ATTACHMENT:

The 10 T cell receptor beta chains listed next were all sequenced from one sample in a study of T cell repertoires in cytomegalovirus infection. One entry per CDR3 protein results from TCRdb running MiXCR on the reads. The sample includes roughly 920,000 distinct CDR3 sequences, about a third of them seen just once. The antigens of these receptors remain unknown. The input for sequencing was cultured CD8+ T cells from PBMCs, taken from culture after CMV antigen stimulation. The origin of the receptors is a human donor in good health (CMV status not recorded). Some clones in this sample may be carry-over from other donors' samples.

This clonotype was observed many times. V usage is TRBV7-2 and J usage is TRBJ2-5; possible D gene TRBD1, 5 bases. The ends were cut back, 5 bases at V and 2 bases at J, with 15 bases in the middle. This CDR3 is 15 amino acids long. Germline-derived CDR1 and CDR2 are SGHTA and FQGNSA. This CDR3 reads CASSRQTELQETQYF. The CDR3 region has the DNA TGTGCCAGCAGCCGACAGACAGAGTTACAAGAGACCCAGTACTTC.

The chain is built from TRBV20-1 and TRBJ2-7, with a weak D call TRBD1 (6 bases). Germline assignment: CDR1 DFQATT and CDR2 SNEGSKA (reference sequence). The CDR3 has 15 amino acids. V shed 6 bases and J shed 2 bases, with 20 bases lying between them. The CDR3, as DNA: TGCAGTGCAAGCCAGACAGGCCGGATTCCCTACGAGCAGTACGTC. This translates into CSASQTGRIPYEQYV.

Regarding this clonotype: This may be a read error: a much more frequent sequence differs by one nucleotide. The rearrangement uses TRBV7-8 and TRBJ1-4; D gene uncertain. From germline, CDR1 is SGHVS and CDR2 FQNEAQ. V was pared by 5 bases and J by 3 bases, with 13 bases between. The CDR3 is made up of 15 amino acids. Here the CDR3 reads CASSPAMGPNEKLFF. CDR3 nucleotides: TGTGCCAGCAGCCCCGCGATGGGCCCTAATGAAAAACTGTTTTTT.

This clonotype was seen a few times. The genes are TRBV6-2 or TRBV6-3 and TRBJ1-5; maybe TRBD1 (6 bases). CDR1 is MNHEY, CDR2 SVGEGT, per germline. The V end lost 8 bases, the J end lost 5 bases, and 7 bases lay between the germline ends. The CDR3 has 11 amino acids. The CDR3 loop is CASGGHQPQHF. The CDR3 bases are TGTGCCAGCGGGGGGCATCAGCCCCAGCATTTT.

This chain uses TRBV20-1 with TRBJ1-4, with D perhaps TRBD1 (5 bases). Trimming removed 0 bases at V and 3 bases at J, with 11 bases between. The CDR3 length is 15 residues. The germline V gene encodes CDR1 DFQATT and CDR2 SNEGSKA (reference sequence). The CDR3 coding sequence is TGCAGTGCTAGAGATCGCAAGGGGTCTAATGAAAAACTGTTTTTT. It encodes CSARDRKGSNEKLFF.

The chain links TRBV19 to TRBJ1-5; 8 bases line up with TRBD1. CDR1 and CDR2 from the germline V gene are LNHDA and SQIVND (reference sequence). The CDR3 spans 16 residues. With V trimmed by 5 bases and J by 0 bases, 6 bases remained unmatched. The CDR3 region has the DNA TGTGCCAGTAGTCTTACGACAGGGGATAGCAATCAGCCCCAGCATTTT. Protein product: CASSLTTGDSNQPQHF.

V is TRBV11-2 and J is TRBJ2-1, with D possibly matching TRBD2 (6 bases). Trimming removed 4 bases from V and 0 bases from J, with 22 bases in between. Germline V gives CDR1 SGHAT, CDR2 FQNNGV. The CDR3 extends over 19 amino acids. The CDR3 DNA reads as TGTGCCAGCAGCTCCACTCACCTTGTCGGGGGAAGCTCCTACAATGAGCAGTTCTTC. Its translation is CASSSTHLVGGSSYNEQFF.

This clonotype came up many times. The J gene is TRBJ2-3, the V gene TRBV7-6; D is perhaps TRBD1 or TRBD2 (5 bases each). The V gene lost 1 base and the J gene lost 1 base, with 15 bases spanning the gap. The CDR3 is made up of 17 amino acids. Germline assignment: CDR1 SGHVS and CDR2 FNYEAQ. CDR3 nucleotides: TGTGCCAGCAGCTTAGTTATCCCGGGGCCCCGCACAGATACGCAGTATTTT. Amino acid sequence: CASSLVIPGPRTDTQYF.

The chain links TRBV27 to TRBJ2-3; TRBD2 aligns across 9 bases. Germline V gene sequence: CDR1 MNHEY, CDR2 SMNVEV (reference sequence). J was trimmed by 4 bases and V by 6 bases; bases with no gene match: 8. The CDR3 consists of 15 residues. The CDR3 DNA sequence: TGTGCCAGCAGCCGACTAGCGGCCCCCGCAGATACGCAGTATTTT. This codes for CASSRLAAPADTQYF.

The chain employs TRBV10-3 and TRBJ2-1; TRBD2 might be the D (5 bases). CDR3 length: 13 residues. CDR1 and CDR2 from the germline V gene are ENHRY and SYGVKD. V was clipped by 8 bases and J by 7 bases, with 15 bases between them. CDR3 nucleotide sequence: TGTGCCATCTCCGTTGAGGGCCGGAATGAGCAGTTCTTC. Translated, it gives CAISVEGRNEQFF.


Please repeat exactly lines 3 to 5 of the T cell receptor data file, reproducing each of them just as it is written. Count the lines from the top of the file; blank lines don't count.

The chain is built from TRBV20-1 and TRBJ2-7, with a weak D call TRBD1 (6 bases). Germline assignment: CDR1 DFQATT and CDR2 SNEGSKA (reference sequence). The CDR3 has 15 amino acids. V shed 6 bases and J shed 2 bases, with 20 bases lying between them. The CDR3, as DNA: TGCAGTGCAAGCCAGACAGGCCGGATTCCCTACGAGCAGTACGTC. This translates into CSASQTGRIPYEQYV.

Regarding this clonotype: This may be a read error: a much more frequent sequence differs by one nucleotide. The rearrangement uses TRBV7-8 and TRBJ1-4; D gene uncertain. From germline, CDR1 is SGHVS and CDR2 FQNEAQ. V was pared by 5 bases and J by 3 bases, with 13 bases between. The CDR3 is made up of 15 amino acids. Here the CDR3 reads CASSPAMGPNEKLFF. CDR3 nucleotides: TGTGCCAGCAGCCCCGCGATGGGCCCTAATGAAAAACTGTTTTTT.

This clonotype was seen a few times. The genes are TRBV6-2 or TRBV6-3 and TRBJ1-5; maybe TRBD1 (6 bases). CDR1 is MNHEY, CDR2 SVGEGT, per germline. The V end lost 8 bases, the J end lost 5 bases, and 7 bases lay between the germline ends. The CDR3 has 11 amino acids. The CDR3 loop is CASGGHQPQHF. The CDR3 bases are TGTGCCAGCGGGGGGCATCAGCCCCAGCATTTT.